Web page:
The IAA imbalance in Brazil nuts is also nutritionally interesting because Brazil nuts only contain a significant excess of methionine and cysteine (Figure S3E). This particular imbalance is of interest because many legumes are limited by methionine and cysteine. This relative abundance of sulfur containing amino acids in the 2S albumin fraction of Brazil nuts has been identified as a possible transgenic improvement to soy to complement its amino acid efficiency . The complementarity of Brazil nuts to legumes is clearly shown in vProtein. For example, to obtain 25 grams of high BV protein requires 492 grams of canned pinto beans (USDA16044) for a total calorie intake of 423 kcal. When paired with 12 g of Brazil nuts (USDA12078), we require only 364 g of canned pinto beans, for a total of 391 kcal. This small addition of Brazil nuts yields a 23% reduction in the total food mass and a 7.5% reduction in calories. In this case, Brazil nuts could be viewed as a functional food in that only a small amount of the nut is needed to complement the IAA pattern of legumes particularly well.
Using a quantitative, informatics based approach we are able to systematically explore areas of food space to optimize nutrient patterns in general, and not just for IAA patterns. A similar approach could be used to identify food combinations that contain desirable lipid, carbohydrate, mineral, and vitamin patterns, for example. These quantitative diets may or may not map to historical diets, but would better reflect our physiological needs based on current research.
Nutrient data preprocessing
All analyses were based on a set of IAA measurements for plant-based foods. The IAA measurements were obtained from the U.S. Department of Agriculture National Nutrient Database for Standard Reference, Release 22 (USDA sr22) . Within this database, we selected only foods in the database that have IAA measurements.
Next, from the set of foods with IAA measurements, we identified plant-based foods using the following two steps. First, foods were limited to the following USDA food groups: Vegetables and Vegetable Products; Legumes and Legume Products; Cereal Grains and Pasta; Fruits and Fruit Juices; Nut and Seed Products; Breakfast Cereals; Spices and Herbs; Fats and Oils; and Beverages. We recognize that other plant-based foods exist in the database, such as in the USDA food groups Ethnic Foods, Snacks, and Fast Foods, however upon further inspection we found that few if any of these entries contained IAA measurements. Second, we manually eliminated any animal-based foods that were suspected to contain dairy, eggs, or honey.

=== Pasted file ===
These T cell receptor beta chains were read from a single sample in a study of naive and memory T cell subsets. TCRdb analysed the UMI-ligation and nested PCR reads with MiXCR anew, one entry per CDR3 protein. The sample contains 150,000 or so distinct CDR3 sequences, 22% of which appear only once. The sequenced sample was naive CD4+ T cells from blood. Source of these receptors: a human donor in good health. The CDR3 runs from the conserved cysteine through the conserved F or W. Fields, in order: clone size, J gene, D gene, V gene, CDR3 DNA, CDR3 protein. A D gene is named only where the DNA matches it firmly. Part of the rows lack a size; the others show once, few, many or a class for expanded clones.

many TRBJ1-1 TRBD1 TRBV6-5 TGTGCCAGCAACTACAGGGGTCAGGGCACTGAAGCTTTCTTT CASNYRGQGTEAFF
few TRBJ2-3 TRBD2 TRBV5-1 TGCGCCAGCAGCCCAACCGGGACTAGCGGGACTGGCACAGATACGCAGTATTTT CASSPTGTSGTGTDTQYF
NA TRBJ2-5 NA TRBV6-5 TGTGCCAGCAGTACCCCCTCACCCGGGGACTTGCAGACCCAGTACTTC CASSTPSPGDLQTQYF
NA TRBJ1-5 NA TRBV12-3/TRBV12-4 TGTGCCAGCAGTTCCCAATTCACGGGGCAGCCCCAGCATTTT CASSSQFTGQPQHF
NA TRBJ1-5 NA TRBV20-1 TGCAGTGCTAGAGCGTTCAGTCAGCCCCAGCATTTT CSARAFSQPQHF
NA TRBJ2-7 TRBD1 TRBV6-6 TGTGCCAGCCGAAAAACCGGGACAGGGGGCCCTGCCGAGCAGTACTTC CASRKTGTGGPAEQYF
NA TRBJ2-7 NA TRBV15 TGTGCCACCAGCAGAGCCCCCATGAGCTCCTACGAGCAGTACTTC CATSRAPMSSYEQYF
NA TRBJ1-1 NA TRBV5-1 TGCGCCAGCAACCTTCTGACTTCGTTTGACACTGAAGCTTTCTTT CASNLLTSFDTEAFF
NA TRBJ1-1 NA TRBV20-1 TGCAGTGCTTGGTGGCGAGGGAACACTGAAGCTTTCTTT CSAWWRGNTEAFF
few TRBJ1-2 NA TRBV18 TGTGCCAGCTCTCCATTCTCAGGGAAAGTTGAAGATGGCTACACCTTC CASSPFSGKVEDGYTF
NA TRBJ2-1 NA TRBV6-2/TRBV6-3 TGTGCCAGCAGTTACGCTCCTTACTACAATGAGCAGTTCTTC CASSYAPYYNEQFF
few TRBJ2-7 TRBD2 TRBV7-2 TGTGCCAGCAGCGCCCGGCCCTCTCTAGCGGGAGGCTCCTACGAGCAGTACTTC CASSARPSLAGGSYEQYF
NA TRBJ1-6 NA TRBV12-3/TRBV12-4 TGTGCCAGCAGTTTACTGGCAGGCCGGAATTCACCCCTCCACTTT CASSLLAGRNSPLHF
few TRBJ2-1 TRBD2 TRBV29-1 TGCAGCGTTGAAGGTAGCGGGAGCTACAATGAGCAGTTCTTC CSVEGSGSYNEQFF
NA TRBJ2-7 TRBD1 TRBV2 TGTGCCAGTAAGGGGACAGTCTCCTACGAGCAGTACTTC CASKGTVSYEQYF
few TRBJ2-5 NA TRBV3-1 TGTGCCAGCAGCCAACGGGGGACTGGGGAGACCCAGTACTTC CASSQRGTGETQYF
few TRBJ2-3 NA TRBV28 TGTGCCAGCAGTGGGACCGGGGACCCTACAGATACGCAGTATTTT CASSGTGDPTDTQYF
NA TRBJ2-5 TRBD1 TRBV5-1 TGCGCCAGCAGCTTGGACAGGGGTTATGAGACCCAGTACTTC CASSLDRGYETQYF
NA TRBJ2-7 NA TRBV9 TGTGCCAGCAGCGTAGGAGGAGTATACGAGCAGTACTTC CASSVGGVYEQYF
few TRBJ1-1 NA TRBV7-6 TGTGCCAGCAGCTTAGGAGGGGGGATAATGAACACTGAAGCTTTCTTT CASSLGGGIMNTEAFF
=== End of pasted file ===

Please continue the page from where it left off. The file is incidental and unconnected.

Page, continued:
IAA reference pattern
As an IAA reference pattern, vProtein uses the pattern in the 2005 dietary reference intake (DRI) published by the Food and Nutrition Board . The DRI pattern was selected because it is one of the best-accepted IAA patterns available. The DRI reference pattern is based on the estimated average requirements for a 1- to 3-year-old human and has been adopted as the US national reference value. This pattern is as follows (in mg/g of protein): isoleucine, 25; leucine, 55; lysine, 51, methionine+cysteine (SAA), 25; phenylalanine+tyrosine, 47; threonine, 27; tryptophan, 7; valine, 32; and histidine, 18 .
A comparison of the 2005 DRI pattern, other commonly used reference patterns, and the IAA patterns in foods commonly identified as complete proteins (egg white, whey protein, milk, and chicken breast), demonstrates the similarity between these patterns (Fig. S2). This similarity suggests that changes to a different reference IAA pattern would have only a small change on the analyses presented in this work. Indeed, when the reference pattern was changed to raw egg white, we observed largely similar results in terms of predicted food pairings (data not shown).
Note that the IAA pattern used in this work is a generally accepted consensus profile, but may not optimally apply to all age groups, environmental conditions, or life stage. As an example, work in 2010 suggests a slightly different IAA pattern for 2 year old children . Optimal plant based pairings based on alternative IAA patterns can be generated by rerunning the optimization described in this paper.
Single food protein equivalent
For a single food, there exists a unique quantity that will provide at least the reference pattern of each IAA. This food quantity is determined by the most deficient IAA in the food—a similar process as is used to calculate the amino acid component of the PCDAAS value. Once the limiting IAA is found, the food quantity is rescaled by the reciprocal of the ratio of this IAA to the reference. This rescaling ensures that the food mass will contain exactly the reference value for the limiting IAA, and an excess of the remaining IAAs. Mathematically, this scaling weight can be expressed as:(1)Where ws is the scaled mass of the single food, refi is the reference pattern value for IAA i, and aai is the density of IAA i in the food.